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Four Keesler Dragons awarded bronze stars

  • Published
  • By Airman 1st Class Suzanna Plotnikov
  • 81st Training Wing Public Affairs

Four Airmen were awarded bronze stars during a commander’s call March 5 at the Bay Breeze Event Center on Keesler Air Force Base, Mississippi.

Capt. Edwin Pratt, 81st Training Wing executive officer, Maj. Ramon Riojas, 81st Surgical Operations Squadron general surgeon, Lt. Col. Jack Vilardi, 81st Medical Support Squadron TRICARE Operations and Patient Administration flight commander, and Lt. Col. Scott Eisenhuth, 81st MSGS orthopedic surgeon, were the bronze star recipients.

Riojas, Vilardi and Eisenhuth were part of a 10-person mobile field surgical team designed to do damage control surgery and trauma care in deployed locations. They saved over 60 trauma patients, revised medical procedures on base and designed training programs while deployed.

“When we arrived they basically said we were in charge of the medical command for the entire base and surrounding area,” said Riojas. “We tried to make sure we provided good health care for not just the people who were injured but preventing any sickness, illnesses and injuries for the entire base.”

During their deployment they saved 63 trauma patients, 249 life and limb saving surgical procedures and delivery of 211 blood transfusions.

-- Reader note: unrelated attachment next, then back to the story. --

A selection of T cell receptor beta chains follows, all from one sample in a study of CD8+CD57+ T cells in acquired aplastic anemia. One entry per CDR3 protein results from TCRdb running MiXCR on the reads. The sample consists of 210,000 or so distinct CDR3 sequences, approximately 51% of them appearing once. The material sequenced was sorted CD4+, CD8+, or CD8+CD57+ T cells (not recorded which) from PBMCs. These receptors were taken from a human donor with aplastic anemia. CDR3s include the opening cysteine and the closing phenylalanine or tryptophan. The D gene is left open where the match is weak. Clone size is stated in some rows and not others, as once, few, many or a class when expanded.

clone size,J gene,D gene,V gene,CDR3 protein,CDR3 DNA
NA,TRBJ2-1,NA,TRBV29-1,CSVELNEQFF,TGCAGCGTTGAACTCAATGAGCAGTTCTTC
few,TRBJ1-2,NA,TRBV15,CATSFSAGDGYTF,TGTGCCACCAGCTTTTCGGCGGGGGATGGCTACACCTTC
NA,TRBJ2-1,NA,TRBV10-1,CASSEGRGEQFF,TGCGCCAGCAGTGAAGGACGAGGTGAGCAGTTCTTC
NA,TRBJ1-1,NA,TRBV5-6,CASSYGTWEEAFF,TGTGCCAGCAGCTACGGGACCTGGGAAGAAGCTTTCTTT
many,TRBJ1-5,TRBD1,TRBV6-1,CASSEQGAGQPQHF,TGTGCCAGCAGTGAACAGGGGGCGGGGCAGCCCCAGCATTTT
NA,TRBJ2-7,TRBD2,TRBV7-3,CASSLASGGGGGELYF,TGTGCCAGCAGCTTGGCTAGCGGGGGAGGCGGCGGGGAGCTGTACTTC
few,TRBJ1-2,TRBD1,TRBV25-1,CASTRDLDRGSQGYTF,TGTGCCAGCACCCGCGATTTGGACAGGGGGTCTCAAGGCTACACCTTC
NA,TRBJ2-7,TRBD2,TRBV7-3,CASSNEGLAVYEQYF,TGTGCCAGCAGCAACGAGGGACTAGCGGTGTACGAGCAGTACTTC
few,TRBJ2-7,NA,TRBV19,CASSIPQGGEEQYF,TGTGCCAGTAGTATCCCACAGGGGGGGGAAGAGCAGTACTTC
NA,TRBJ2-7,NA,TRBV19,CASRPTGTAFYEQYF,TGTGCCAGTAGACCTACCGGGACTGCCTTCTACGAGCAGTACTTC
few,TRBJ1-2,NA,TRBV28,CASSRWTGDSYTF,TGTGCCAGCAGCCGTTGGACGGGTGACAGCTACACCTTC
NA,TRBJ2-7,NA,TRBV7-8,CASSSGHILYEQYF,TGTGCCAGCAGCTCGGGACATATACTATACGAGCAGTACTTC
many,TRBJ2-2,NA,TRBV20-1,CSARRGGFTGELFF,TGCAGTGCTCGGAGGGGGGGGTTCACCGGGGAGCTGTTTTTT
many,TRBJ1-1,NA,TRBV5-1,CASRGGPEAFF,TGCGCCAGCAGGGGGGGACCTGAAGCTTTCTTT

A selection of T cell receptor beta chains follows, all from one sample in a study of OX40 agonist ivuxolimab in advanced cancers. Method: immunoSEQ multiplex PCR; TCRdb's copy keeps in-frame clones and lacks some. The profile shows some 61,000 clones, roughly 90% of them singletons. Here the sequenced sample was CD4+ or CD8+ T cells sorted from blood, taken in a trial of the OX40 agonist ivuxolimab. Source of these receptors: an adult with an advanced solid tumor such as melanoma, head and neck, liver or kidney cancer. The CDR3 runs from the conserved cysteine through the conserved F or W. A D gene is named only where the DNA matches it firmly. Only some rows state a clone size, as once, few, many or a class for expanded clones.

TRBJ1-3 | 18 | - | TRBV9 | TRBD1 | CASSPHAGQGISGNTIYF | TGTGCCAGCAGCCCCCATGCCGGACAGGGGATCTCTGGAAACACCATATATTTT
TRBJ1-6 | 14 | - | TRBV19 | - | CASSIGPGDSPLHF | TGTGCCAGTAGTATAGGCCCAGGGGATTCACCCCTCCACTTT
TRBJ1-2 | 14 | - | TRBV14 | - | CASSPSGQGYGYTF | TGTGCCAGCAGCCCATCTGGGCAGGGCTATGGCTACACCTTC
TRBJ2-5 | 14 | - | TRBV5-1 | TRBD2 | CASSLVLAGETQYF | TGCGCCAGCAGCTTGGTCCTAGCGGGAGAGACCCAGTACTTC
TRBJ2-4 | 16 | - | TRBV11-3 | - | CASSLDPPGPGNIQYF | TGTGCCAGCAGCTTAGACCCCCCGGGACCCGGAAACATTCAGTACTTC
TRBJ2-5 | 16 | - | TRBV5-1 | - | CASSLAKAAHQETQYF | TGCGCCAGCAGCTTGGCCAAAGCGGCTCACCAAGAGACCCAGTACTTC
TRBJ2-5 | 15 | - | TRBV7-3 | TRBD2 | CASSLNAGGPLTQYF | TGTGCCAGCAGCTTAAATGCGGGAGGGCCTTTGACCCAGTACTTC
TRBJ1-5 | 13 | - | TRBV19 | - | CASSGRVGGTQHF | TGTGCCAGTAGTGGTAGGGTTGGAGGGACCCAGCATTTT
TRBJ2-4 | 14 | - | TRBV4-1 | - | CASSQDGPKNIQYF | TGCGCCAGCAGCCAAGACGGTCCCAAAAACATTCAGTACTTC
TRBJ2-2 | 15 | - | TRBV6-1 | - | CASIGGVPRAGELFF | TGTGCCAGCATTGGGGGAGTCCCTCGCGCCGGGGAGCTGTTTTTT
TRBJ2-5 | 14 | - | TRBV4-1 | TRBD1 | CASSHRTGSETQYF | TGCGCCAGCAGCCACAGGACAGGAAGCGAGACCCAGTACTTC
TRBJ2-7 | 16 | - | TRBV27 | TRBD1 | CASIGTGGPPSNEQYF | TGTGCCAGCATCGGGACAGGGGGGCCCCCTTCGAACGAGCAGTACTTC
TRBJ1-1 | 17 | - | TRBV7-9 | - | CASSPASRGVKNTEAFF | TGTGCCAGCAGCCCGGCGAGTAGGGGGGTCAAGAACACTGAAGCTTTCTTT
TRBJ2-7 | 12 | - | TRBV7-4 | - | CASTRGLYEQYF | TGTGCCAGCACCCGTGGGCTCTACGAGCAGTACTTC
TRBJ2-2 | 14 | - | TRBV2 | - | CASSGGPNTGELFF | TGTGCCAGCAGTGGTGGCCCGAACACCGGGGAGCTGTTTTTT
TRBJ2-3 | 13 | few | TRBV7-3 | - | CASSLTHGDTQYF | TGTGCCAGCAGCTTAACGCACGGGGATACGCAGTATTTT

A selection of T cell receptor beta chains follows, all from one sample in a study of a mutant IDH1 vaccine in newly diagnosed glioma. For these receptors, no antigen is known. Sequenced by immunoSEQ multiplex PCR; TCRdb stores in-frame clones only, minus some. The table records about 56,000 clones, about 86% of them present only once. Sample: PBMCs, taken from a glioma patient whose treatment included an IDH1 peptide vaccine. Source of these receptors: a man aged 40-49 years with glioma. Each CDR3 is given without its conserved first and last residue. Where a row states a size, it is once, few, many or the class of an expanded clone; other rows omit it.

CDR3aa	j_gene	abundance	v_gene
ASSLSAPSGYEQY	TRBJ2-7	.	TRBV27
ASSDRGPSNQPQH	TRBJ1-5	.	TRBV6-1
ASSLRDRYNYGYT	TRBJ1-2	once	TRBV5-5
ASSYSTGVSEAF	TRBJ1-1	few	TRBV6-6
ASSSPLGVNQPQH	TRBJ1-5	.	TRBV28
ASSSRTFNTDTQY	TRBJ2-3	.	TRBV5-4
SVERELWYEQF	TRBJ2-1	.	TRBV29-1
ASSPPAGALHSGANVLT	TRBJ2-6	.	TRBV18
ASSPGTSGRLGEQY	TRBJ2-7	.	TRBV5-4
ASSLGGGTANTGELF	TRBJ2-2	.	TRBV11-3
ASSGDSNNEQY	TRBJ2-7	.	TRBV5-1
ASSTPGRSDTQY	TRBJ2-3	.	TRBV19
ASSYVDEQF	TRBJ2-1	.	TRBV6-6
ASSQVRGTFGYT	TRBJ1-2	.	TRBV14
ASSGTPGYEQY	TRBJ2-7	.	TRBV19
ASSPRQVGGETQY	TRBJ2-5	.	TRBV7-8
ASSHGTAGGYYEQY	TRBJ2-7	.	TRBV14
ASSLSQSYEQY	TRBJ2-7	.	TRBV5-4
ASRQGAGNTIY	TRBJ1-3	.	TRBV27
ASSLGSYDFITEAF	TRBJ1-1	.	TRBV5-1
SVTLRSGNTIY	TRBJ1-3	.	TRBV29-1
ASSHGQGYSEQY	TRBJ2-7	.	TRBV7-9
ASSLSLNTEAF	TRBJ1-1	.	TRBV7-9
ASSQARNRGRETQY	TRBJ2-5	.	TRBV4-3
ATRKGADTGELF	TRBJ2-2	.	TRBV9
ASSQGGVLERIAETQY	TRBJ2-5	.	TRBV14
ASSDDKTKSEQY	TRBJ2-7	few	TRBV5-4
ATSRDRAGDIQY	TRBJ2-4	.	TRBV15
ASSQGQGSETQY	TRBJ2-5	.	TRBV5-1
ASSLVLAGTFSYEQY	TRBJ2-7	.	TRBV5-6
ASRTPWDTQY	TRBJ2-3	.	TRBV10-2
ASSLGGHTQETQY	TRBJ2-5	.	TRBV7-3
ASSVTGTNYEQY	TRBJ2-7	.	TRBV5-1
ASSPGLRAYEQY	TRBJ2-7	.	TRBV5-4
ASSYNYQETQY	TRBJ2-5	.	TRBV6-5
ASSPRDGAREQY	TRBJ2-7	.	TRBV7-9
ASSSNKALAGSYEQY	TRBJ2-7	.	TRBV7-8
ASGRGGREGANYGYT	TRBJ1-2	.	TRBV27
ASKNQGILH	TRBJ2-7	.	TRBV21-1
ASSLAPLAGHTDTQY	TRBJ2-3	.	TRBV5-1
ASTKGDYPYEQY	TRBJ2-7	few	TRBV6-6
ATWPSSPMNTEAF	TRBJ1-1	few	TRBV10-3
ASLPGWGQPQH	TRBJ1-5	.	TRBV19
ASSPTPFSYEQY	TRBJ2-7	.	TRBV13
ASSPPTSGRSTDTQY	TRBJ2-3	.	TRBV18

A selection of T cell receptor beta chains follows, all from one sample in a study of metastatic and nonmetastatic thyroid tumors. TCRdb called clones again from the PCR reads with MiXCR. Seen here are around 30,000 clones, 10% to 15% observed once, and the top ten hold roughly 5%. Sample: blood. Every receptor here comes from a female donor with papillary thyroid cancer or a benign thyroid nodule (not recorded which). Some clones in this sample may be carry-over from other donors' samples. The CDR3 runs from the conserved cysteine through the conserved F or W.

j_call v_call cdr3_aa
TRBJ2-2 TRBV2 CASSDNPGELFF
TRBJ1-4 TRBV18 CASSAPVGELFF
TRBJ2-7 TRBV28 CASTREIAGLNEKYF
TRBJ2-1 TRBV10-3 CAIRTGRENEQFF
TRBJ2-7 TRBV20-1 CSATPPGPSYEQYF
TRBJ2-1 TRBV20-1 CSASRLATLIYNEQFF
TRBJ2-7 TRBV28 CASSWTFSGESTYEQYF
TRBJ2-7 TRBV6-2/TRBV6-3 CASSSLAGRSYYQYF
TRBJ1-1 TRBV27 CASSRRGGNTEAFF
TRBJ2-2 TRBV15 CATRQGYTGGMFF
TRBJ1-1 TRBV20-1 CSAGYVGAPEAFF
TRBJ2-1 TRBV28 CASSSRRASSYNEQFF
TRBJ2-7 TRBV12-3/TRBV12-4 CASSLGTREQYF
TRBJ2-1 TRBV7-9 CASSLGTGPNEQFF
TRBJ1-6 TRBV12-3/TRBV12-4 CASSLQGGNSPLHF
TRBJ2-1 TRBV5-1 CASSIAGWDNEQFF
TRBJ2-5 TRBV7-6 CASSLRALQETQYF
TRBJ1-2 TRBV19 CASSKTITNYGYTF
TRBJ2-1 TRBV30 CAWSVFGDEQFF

Their main mission was to support the Marines and any combat casualties that arrived but they also came up with ways to bring the Keesler training mission to Al Asad Air Base to make sure the mission never stopped.

“If they would’ve just waited for their patients to show up they still would’ve had a successful deployment,” said Vilardi. “They did so much more than that and designed training programs not just for us but for the entire base.”

The team recognized the importance of giving base-wide education on self-aid and buddy care and tourniquet use to make sure everybody knew how to save lives when in dangerous conditions.

“We put a lot of emphasis on our non-medics to make sure they were well trained,” said Riojas. “We know one of the most preventative causes of death in combat is hemorrhagic and shock. We know that after a couple months they forget their training so we hammered that through. We just wanted to make sure not only us but everybody else knew how to react in certain situations.”

Despite the damaged walls that were pockmarked by previous artillery hits, limited resources and a somewhat intact roof, they were able to accomplish the mission and were rewarded for their hard work while downrange.

“It’s a reflection of both our personal efforts but also what we were able to accomplish as a team,” said Eisenhuth. “As a highly capable, highly functional team with minimal resources I think we were able to accomplish an amazing amount of things and I think the award is reflective of the efforts put forward by our team.”

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